Animal rights organizations have demonstrated at the University in the past.
MINNEAPOLIS — Dick Bianco has a panic button under his desk.
As head of Experimental Surgical Services at the University of Minnesota, he's been the focus of animal rights activists' rage.
Bianco estimated that up to 300 sheep are "sacrificed" each year as part of his experiments in heart valve research. Pathology staff members kill the sheep with an overdose injection of a drug similar to what a veterinarian would use to euthanize a pet.
Bianco speaks out in support of animal experimentation and accepts his status as a public figure of the biomedical research industry. But he sees it differently when animal rights groups try to influence students.
"My solution is to bring the students to us," he said. He invites high school students to his lab for field trips to "counteract" PETA's message that using animals for research is wrong.
Bianco tests heart valves in animals before the valves go on to human trials. He proactively promotes research like this, which has drawn threats in the past.
Activist Camille Marino, out of Florida, posted a threat against Bianco on her website negotioationisover.net in 2009.
"We should not be surprised when the unconscionable violence inflicted upon animals is justifiably visited upon their tormentors," she wrote.
Animal rights organizations have demonstrated at the University in the past. In 1999, the Animal Liberation Front claimed responsibility for vandalizing research facilities and stealing more than 100 animals.
Frustrated with PETA's access to high schools, Bianco "invited himself" to speak at a high school science teachers' conference about a decade ago.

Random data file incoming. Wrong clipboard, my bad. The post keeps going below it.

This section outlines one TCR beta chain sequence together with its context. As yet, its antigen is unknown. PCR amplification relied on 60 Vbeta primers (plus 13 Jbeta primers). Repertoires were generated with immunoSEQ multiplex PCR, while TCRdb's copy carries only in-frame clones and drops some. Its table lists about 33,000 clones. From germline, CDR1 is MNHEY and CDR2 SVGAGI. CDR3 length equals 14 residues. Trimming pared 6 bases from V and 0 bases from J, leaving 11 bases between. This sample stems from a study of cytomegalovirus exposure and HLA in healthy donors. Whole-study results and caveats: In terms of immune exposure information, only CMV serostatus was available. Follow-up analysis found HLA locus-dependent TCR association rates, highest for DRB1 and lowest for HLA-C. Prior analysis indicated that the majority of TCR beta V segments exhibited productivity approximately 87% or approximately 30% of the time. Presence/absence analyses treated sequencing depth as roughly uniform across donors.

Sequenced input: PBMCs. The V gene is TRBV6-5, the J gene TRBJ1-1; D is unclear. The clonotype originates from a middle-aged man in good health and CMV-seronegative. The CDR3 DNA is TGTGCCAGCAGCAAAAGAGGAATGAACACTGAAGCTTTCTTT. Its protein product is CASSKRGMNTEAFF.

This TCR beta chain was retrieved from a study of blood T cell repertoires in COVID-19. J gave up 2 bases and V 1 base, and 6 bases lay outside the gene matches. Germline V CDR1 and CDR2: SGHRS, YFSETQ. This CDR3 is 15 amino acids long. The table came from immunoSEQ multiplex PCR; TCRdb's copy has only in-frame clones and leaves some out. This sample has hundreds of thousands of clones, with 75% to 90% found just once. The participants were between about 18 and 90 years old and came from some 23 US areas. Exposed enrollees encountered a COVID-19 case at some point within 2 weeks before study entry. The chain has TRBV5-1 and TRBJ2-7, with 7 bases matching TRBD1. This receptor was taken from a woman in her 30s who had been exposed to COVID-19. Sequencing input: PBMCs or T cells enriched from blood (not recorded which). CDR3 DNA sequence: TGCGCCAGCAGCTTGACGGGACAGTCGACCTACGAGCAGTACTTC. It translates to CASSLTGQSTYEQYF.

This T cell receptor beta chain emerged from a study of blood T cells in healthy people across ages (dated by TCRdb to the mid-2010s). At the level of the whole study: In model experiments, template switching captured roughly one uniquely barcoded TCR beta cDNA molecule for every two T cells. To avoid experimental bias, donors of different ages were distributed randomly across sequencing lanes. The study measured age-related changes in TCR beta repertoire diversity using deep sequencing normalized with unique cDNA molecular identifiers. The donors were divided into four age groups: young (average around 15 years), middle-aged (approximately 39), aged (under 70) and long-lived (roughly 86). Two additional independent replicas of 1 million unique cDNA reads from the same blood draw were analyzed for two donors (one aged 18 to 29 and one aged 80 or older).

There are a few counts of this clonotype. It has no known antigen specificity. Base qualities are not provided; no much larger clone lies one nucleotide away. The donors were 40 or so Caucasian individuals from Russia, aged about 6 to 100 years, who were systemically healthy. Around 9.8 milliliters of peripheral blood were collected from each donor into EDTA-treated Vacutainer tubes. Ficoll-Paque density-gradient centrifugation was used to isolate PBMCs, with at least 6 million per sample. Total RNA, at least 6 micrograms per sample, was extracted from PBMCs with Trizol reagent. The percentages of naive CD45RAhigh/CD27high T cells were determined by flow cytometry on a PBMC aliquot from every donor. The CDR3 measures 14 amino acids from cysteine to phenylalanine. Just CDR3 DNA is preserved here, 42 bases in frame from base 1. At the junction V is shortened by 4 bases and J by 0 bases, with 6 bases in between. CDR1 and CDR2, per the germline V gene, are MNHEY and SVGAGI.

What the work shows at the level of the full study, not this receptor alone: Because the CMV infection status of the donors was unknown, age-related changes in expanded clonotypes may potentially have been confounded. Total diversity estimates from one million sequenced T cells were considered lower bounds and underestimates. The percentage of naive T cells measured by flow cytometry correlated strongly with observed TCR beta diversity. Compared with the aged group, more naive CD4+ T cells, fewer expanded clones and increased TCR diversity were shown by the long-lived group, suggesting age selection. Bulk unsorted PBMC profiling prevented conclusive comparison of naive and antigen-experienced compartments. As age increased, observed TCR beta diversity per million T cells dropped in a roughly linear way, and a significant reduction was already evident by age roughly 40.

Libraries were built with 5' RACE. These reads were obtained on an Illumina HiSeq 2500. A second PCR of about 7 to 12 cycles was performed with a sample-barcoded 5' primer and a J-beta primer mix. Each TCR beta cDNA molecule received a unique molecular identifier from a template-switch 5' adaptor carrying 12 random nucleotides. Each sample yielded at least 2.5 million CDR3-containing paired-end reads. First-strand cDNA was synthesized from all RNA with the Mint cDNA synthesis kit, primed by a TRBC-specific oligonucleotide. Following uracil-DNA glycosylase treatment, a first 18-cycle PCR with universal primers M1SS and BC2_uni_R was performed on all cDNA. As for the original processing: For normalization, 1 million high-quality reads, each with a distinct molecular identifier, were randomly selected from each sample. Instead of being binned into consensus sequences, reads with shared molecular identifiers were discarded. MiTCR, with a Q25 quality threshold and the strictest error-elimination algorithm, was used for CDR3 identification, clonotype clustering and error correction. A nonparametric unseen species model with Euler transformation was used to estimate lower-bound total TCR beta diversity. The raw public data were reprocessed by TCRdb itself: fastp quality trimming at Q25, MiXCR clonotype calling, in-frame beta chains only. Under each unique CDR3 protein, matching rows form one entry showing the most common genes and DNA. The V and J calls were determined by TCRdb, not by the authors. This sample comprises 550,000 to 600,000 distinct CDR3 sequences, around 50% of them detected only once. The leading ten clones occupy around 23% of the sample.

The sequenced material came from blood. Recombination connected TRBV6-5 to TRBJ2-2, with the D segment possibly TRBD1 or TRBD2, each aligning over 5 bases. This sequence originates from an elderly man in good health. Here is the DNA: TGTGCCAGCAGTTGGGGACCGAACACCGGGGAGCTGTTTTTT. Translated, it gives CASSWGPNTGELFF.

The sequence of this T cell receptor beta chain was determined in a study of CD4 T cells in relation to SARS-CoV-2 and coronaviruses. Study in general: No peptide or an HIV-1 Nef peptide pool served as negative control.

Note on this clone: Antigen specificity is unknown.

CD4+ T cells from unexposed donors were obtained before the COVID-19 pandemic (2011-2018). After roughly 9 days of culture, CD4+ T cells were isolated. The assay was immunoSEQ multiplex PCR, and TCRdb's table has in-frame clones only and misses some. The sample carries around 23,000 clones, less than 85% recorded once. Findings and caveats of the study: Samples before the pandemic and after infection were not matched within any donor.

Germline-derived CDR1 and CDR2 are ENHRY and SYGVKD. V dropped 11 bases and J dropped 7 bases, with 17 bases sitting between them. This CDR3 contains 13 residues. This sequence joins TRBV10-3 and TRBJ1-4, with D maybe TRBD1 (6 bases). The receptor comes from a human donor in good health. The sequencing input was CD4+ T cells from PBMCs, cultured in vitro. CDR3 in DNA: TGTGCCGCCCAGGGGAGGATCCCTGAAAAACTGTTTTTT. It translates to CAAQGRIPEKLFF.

"Look it," he remembers saying from the podium. "You're letting PETA into your schools — you're not letting us into your schools. We don't want to brainwash your kids. What we want to do is expose them to a real medical research laboratory."
Immediately after his talk, teachers approached Bianco to get information on how to make the tours happen.
Since that day, 10,000 students have toured Bianco's Experimental Surgical Services lab, he estimated.
"Certainly my agenda is (fighting) the anti-science movement of the animal rights," Bianco said. "But it also is, we're going to have a problem in science — young kids aren't interested in it."
The hands moved gracefully, stringing a needle holder into one side of the flesh and threading it out the other. Steadily, they moved down the wound, sewing it up cleanly.
These weren't first-class surgeons. They were high schoolers, only doctors from wrists to finger tips. They wore jeans, sweatshirts and vests. But their hands were in rubber surgical gloves, and they gracefully stitched up the wounds on makeshift patients — pig limbs.
Meanwhile, Bianco was next door implanting a synthetic valve into a sheep. There was more blood in that room, and some students looked away as they walked by.
In their room, the high schoolers followed along as pre-vet junior and lab employee Amanda compared operating the tools to learning how to use chopsticks and told the students to open up a plastic package "like string cheese."
This was one station on Blaine High School's visit to Experimental Surgical Services recently. Some students were queasy — one fainted after seeing a heart and lung out on a table — but the consensus was that the lab made for a pretty cool field trip.
At another station, students used an "echo" machine to see their friend's heart and lungs.
"Have you ever seen your heart?" asked science teacher Tim Riordan, who did the same tour as a high schooler. "This is a first, man. Let's do it."
The other six students in the surgery room were mesmerized by the sight and sound of their friend's insides on the ultrasound.
The next part of the tour was both cute and controversial.
Five sheep sat in grim kennels in a room that smelled like a farm. Bianco asked the Minnesota Daily not to identify the location of the lab for security reasons.
The sheep were brought to the lab either for surgery to implant a heart valve or to get an echo test.
The sheep "absolutely love" Fig Newtons, said tour guide and pre-med sophomore Raquel. Except for Fonzie, a past favorite, lab workers generally don't name the sheep, which are eventually "sacrificed" so researchers can examine their organs.
"It's kinda hard to name them and get attached," Raquel said.
At the University, Research Animal Resources is devoted to granting and monitoring the use of animals. Anyone who comes into contact with an animal during a project has some degree of training, said Cyd Gillett, director of RAR.